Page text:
Construction of Genomic Libraries

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Chapter: Pharmaceutical Microbiology : Recombinant DNA Technology

Before we study how genomic libraries are made we first need to understand the differences between the genetic organization in eukaryotic and prokaryotic cells. Bacterial genes are uninterrupted sequences of nucleotides encoding the genetic information required for the synthesis of a protein.


CONSTRUCTION OF GENOMIC LIBRARIES

 

Before we study how genomic libraries are made we first need to understand the differences between the genetic organization in eukaryotic and prokaryotic cells. Bacterial genes are uninterrupted sequences of nucleotides encoding the genetic information required for the synthesis of a protein. These genes can sometimes be cotranscribed with adjacent genes of related function into the same mRNA molecule. This set of cotranscribed genes is called an operon (Figure 25.3). The mRNA in bacteria does not generally need to be processed before translation, and transcription and translation occur simultaneously.

 


 

In contrast, genes from eukaryotic cells contain non-coding sequences called introns and coding sequences called exons. The former are removed after transcription by a process called ‘splicing’ that occurs in the nucleus of the cell. In addition the mRNA is subjected to further processing involving the addition of a methylated guanine (M7Gppp) called CAP on its 5′ end, required for translation, and a polyadenine (poly(A))tail on its 3′ end (Figure 25.3). Mature mRNA is then exported from the nucleus into the cytoplasm, where it is translated into proteins. Eukaryotic genes appear to be transcribed individually, as operons have not been described in eukaryotes.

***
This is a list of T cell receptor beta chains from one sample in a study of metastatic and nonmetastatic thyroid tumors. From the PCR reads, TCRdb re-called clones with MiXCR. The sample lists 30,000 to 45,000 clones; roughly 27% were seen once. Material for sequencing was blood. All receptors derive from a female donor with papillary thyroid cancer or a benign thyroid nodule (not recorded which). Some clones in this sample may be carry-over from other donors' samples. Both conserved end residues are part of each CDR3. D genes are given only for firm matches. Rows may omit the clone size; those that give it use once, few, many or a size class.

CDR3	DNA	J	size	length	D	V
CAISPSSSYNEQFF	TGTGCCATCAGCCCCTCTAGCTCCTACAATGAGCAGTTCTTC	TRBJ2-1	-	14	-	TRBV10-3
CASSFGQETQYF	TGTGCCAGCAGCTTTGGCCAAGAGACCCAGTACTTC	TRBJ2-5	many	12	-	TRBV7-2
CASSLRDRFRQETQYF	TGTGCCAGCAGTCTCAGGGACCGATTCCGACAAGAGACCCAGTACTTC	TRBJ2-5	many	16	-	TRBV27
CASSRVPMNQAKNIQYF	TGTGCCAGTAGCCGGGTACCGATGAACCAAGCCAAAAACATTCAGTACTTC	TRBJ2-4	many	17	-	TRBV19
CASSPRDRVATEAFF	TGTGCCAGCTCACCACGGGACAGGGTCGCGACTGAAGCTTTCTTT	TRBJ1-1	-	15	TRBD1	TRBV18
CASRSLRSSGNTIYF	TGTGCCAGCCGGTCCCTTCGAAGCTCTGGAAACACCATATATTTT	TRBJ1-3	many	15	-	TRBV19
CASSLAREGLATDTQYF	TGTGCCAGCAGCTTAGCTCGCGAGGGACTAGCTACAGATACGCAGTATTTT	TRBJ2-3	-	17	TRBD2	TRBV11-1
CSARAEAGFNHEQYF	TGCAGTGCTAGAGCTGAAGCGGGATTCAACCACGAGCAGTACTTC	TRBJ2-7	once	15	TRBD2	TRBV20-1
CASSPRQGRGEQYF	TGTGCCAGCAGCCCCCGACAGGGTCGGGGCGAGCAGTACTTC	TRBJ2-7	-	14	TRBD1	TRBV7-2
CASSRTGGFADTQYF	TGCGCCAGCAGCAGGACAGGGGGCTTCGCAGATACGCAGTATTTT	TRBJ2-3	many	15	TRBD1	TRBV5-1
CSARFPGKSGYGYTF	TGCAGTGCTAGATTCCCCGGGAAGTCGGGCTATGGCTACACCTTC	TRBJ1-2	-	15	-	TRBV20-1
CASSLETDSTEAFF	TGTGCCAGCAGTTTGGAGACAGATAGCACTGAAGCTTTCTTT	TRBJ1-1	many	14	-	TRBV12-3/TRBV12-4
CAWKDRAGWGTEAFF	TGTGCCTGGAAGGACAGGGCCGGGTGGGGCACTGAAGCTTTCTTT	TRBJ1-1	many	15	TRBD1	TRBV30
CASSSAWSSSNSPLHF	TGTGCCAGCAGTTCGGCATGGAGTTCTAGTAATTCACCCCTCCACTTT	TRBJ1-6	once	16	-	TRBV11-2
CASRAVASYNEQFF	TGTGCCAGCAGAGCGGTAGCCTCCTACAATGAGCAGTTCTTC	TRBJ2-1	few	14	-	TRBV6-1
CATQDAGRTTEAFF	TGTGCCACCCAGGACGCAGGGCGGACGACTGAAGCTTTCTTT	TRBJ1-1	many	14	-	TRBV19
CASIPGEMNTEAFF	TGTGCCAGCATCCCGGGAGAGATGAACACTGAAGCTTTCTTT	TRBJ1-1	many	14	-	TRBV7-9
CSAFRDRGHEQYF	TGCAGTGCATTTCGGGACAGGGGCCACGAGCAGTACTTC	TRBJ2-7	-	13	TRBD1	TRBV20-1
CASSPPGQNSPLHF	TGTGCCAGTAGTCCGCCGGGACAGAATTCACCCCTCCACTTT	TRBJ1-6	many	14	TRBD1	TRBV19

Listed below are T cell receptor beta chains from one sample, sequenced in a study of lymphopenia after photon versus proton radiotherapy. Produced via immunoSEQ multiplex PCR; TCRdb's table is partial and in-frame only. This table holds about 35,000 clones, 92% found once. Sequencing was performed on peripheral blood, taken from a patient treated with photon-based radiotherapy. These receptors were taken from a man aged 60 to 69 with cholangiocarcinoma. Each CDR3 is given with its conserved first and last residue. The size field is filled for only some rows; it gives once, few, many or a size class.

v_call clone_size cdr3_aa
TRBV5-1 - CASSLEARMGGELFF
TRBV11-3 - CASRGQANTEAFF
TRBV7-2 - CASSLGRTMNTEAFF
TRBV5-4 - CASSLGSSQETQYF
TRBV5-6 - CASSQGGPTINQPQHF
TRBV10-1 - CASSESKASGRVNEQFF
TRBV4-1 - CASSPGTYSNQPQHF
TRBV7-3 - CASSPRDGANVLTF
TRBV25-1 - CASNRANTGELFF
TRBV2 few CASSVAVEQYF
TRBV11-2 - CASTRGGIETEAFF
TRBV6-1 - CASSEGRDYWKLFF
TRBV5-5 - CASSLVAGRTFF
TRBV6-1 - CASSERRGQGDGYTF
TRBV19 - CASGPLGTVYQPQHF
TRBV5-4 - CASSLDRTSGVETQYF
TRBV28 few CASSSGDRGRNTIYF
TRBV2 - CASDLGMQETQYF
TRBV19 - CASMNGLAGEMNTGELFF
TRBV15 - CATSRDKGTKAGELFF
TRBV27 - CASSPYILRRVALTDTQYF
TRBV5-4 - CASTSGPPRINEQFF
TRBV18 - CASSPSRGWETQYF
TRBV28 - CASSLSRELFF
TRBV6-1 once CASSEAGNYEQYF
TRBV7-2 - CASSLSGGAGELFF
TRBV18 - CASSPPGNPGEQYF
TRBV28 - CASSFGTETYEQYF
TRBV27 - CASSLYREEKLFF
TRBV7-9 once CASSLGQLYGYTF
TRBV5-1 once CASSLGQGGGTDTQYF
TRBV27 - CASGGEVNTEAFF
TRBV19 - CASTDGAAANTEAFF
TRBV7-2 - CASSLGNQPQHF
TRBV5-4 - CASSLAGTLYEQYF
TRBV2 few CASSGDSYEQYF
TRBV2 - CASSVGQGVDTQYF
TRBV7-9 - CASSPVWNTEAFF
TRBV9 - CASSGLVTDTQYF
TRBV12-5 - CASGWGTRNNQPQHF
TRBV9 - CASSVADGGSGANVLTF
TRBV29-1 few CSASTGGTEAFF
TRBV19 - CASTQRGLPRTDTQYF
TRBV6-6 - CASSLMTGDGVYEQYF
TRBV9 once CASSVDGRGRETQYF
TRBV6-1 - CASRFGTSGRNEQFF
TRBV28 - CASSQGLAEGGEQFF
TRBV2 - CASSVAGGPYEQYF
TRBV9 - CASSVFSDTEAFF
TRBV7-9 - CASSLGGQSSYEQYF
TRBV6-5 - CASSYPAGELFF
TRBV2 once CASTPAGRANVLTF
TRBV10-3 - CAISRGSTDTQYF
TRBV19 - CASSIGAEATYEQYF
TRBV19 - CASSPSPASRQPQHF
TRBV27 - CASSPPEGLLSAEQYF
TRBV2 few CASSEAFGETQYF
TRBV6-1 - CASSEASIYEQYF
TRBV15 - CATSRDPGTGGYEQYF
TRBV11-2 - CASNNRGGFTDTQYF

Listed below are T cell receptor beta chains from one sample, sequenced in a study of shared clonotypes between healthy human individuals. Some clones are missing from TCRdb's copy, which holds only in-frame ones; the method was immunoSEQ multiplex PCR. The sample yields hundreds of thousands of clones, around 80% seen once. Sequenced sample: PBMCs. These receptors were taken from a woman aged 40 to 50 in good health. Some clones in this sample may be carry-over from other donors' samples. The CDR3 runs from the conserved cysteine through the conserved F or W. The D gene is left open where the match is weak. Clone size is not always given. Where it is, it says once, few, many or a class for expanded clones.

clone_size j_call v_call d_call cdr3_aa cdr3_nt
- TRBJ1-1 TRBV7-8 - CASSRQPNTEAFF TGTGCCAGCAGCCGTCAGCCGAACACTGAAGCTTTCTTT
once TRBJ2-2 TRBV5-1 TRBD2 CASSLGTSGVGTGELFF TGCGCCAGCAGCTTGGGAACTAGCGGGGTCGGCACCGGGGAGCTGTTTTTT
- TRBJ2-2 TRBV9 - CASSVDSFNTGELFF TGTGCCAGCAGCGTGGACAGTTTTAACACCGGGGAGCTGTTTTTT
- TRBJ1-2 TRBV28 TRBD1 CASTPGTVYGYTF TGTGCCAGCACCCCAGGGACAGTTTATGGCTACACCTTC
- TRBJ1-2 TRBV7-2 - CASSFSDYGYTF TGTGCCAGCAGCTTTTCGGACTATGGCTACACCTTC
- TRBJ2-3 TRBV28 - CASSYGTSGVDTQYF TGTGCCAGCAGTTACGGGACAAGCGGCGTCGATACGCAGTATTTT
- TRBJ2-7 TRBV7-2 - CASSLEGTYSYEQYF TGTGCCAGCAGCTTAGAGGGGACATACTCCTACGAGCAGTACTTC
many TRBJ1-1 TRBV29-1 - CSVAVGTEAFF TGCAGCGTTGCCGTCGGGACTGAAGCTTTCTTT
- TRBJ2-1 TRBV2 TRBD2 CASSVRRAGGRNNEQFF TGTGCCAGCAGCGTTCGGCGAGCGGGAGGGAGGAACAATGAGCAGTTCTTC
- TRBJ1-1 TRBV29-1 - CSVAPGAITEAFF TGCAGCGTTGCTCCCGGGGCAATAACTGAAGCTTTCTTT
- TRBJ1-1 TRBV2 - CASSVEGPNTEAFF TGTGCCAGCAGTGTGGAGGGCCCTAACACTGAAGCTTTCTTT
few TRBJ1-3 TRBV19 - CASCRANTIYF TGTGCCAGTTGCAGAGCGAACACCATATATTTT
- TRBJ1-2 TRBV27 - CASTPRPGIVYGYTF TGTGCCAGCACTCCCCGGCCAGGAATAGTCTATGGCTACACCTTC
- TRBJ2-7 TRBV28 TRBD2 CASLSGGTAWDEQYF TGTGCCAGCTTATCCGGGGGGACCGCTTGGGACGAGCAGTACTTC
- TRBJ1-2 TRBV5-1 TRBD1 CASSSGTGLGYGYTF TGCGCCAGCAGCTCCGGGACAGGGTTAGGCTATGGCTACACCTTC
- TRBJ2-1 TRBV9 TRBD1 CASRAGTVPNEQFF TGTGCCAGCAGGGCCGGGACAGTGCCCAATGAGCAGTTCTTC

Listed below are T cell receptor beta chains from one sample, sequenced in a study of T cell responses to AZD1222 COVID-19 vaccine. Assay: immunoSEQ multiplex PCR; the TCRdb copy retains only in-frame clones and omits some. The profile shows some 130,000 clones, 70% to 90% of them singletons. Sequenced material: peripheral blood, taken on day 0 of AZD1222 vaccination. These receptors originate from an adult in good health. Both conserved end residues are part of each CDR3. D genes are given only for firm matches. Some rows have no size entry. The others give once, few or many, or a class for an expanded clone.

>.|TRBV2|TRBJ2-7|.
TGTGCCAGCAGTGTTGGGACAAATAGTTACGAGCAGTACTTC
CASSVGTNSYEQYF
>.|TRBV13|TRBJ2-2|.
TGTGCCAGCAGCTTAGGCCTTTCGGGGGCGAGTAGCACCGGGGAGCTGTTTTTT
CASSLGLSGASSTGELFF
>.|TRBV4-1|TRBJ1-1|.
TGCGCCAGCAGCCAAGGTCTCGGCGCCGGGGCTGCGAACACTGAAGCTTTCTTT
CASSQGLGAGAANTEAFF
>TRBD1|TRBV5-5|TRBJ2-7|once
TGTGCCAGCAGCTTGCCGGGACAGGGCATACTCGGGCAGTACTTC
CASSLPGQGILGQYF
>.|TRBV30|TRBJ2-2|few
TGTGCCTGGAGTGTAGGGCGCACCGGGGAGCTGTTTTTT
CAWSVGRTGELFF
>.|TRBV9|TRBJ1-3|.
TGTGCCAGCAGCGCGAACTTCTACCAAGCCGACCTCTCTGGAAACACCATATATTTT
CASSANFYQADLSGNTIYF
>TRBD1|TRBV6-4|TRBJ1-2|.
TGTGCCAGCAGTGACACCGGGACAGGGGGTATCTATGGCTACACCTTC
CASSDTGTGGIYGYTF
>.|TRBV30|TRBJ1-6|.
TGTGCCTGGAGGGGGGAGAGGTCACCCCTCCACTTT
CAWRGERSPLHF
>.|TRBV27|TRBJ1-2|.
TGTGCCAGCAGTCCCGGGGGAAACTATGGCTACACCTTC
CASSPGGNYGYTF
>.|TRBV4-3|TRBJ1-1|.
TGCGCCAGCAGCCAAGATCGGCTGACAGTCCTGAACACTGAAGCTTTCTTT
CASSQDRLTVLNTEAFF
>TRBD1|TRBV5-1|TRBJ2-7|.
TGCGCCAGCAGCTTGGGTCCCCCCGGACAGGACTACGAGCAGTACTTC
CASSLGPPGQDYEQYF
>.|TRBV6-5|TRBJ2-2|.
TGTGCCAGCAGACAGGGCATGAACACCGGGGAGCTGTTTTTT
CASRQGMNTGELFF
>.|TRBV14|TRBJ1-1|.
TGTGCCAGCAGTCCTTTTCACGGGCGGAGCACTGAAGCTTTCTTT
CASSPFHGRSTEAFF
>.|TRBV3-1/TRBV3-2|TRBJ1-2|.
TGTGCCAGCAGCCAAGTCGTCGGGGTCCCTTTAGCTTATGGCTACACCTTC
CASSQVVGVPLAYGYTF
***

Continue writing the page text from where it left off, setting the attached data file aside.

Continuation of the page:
To enable the cloning and isolation of a specific gene(s) from a cell several steps are required. The first consists of choosing the source of genetic material which, in prokaryotic cells, is normally the chromosomal DNA. In contrast, in eukaryotic cells this is more often the mature mRNA, as it is not interrupted by introns and consequently codes for complete, active proteins. The second step consists of the preparation of the purified DNA or RNA for cloning. This step is more straightforward when using prokaryotic DNA than eukaryotic RNA. The result will be the construction of a collection of cloned DNA fragments propagated in bacteria that is called the genomic library. This library should ideally contain representatives of every sequence in the chromosome of a prokaryotic cell and every expressed gene in the case of a eukaryotic cell. The final step consists of the screening of the recombinant clones to identify the required gene(s).

 

i)  Prokaryotic gene libraries: shotgun cloning

 

The construction of a prokaryotic gene library can be achieved by a technique called ‘shotgun cloning’ (Figure 25.4). This involves the purification and partial digestion of the genomic (chromosomal) DNA from a prokaryotic organism with restriction endonucleases to produce a random mixture of fragments of different sizes. Chromosomal DNA can also be mechanically sheared and in this case the extremities must be repaired and made blunt with DNA polymerase in the presence of deoxynucleotides (dNTPs). These fragments are then fractionated into different sizes and ligated into a cloning vector appropriately digested. The recombinant vectors are then transformed, in the case of plasmids, or transfected, in the case of bacteriophages and cosmids, into the host cell of choice. The resulting genomic library can then be screened for the presence of the recombinant gene of interest by a number of methods.

 


 

ii)  Eukaryotic cDNA gene libraries